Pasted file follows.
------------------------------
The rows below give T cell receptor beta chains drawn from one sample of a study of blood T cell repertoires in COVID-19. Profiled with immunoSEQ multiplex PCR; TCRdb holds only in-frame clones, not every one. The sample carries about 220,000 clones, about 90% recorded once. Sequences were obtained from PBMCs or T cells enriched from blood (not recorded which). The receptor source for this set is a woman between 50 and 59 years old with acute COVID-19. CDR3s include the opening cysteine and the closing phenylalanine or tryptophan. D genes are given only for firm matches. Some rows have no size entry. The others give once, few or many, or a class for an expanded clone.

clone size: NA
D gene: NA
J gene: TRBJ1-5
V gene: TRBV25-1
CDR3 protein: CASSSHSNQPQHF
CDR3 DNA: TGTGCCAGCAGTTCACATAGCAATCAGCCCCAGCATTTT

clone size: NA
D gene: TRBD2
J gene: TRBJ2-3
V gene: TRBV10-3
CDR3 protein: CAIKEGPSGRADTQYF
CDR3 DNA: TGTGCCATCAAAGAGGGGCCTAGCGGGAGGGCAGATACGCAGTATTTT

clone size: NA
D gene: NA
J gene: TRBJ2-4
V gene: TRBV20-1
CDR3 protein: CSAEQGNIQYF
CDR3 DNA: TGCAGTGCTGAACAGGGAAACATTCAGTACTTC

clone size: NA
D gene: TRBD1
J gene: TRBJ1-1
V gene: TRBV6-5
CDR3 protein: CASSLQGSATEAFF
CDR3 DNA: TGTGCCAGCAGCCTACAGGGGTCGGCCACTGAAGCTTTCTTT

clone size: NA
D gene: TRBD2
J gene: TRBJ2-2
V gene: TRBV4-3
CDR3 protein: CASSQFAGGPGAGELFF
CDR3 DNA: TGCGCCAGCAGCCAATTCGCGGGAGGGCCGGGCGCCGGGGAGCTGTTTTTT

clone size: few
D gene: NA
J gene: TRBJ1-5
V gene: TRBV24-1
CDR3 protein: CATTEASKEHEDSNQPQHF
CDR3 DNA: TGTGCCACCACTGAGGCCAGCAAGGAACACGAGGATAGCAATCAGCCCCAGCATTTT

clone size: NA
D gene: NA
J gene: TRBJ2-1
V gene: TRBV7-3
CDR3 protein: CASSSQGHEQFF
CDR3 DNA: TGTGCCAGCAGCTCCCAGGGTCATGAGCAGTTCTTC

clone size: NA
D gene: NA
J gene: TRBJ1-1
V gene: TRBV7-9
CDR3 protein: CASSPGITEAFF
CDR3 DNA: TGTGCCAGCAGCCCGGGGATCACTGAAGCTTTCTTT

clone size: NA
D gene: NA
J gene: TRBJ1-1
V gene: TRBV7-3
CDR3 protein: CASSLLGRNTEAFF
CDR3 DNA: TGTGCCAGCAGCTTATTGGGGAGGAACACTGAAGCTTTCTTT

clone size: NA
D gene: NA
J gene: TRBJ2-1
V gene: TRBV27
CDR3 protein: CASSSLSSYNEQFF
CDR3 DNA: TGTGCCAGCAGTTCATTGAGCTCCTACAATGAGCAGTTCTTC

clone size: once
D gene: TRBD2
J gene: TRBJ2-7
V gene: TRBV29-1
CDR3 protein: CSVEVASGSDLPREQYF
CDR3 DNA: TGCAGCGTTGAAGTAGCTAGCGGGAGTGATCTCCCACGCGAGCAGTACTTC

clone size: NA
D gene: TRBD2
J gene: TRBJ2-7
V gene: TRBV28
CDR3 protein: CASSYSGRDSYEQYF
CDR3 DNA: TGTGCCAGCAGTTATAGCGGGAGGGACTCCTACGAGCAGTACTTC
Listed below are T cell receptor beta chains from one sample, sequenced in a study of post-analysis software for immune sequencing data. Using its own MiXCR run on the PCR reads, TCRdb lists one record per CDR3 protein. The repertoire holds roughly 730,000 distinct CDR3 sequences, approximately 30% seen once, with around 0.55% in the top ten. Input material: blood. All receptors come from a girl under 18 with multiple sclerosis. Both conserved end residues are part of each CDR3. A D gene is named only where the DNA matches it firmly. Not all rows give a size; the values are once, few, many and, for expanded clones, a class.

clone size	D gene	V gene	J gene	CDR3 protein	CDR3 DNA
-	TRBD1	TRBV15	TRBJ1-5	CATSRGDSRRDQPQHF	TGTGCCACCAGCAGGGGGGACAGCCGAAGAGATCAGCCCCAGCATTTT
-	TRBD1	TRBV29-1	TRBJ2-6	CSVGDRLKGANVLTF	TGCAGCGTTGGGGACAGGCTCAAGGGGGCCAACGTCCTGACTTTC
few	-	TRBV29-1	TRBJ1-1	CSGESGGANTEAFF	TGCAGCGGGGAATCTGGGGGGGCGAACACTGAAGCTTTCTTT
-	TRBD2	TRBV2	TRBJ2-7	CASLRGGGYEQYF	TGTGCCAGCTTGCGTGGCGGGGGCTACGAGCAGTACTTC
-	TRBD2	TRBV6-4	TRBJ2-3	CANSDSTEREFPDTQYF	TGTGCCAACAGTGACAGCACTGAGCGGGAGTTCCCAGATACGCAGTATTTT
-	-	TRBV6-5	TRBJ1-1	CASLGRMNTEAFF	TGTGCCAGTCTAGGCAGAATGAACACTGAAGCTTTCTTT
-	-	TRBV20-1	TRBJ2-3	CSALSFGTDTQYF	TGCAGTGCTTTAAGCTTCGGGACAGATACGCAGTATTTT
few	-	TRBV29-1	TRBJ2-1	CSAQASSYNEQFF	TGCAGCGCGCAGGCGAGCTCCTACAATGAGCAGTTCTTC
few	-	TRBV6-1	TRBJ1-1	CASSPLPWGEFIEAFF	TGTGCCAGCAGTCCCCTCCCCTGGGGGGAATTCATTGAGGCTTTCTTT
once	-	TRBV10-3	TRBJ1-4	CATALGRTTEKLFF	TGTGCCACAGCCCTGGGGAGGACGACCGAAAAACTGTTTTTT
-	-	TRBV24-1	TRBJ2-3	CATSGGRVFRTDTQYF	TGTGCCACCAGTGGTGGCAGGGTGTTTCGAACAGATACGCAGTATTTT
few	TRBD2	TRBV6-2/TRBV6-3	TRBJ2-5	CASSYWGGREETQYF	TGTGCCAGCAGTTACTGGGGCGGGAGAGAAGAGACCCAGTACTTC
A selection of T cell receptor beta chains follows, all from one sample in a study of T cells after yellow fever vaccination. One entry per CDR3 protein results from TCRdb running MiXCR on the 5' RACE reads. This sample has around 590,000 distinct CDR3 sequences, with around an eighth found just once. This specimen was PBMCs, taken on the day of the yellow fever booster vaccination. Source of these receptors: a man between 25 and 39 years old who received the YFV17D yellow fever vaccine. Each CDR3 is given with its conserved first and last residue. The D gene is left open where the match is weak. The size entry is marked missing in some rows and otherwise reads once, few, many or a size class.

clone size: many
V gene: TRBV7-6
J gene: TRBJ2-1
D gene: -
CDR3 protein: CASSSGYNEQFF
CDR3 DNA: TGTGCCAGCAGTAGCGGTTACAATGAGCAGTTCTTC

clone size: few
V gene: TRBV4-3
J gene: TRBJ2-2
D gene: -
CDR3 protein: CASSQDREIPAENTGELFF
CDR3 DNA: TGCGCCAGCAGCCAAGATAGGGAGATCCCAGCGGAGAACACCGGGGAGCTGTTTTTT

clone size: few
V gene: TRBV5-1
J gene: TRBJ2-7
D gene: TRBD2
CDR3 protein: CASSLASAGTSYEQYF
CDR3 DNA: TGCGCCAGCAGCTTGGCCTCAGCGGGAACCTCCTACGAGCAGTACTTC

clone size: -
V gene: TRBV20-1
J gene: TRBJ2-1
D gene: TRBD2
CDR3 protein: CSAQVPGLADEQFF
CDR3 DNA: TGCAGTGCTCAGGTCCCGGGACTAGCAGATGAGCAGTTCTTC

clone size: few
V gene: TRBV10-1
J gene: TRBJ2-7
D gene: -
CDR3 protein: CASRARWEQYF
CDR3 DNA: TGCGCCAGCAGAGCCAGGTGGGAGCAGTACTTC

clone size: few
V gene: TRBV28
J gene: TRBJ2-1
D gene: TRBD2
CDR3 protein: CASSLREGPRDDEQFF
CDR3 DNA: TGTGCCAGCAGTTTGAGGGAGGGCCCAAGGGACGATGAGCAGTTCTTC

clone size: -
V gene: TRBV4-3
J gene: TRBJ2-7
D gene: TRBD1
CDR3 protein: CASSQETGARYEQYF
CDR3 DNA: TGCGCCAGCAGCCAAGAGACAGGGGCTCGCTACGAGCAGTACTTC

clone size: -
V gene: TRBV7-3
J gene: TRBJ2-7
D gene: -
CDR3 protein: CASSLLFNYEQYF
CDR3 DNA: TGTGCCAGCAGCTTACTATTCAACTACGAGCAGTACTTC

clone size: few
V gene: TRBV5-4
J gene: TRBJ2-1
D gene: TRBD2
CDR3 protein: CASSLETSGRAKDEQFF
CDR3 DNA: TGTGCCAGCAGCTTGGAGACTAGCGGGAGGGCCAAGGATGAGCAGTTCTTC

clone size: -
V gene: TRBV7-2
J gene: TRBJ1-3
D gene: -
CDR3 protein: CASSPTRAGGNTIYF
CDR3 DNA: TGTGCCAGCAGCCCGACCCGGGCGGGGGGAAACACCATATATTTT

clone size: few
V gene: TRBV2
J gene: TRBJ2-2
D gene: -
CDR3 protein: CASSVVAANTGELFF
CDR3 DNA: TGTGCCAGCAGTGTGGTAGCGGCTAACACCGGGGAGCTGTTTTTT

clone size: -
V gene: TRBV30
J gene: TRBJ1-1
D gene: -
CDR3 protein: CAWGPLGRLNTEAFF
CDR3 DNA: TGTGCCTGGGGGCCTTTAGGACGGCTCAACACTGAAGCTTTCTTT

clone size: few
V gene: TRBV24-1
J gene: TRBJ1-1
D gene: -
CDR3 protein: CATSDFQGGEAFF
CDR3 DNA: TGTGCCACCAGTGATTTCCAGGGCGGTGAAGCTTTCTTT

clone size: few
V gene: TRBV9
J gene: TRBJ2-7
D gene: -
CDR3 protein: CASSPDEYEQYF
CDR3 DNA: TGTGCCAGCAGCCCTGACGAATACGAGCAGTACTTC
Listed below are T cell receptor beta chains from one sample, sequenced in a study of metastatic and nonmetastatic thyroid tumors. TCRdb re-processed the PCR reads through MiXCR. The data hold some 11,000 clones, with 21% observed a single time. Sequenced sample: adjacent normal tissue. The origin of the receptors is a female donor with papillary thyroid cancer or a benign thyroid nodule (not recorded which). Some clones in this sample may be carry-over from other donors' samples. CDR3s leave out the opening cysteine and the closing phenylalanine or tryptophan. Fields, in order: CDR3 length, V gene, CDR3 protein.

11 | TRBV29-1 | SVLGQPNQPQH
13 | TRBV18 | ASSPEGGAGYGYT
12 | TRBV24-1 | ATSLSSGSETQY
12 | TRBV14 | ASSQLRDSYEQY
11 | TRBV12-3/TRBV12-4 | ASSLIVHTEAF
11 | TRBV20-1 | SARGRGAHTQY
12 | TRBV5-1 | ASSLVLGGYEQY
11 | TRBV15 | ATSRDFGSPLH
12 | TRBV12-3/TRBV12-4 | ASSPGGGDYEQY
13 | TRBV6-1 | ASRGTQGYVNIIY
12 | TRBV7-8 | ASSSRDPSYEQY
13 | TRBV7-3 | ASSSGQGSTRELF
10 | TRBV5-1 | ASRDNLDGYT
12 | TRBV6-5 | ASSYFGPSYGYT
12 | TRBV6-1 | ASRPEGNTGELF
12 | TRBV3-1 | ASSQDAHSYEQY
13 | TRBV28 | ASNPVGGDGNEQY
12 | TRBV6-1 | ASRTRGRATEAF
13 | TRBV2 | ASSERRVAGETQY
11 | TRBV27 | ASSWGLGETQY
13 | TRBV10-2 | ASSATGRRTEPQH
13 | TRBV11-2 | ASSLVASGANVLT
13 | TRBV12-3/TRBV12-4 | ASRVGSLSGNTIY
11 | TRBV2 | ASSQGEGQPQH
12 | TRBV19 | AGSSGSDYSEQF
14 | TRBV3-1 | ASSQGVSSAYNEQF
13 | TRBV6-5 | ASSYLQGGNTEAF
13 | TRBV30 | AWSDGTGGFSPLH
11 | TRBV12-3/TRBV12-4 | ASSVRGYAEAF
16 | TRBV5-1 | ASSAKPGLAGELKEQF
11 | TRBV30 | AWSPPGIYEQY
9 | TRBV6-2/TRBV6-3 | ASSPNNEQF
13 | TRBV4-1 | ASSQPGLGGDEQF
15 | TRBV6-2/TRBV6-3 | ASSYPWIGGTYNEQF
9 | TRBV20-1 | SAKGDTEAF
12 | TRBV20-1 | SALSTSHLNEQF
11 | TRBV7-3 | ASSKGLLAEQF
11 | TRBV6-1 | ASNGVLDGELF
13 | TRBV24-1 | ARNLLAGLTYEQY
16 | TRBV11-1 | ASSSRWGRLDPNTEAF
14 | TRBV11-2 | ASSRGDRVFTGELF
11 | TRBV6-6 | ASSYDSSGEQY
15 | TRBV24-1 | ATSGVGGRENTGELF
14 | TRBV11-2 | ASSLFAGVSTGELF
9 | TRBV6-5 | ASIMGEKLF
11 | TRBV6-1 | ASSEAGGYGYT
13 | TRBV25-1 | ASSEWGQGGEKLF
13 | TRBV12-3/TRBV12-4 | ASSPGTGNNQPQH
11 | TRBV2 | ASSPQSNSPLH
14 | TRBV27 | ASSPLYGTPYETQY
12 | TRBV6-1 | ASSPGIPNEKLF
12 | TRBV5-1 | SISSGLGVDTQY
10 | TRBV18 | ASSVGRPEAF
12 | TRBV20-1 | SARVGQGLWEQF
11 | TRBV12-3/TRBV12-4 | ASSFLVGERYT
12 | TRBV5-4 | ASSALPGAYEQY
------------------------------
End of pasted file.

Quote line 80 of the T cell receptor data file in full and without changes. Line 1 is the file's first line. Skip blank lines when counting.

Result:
-	TRBD2	TRBV6-4	TRBJ2-3	CANSDSTEREFPDTQYF	TGTGCCAACAGTGACAGCACTGAGCGGGAGTTCCCAGATACGCAGTATTTT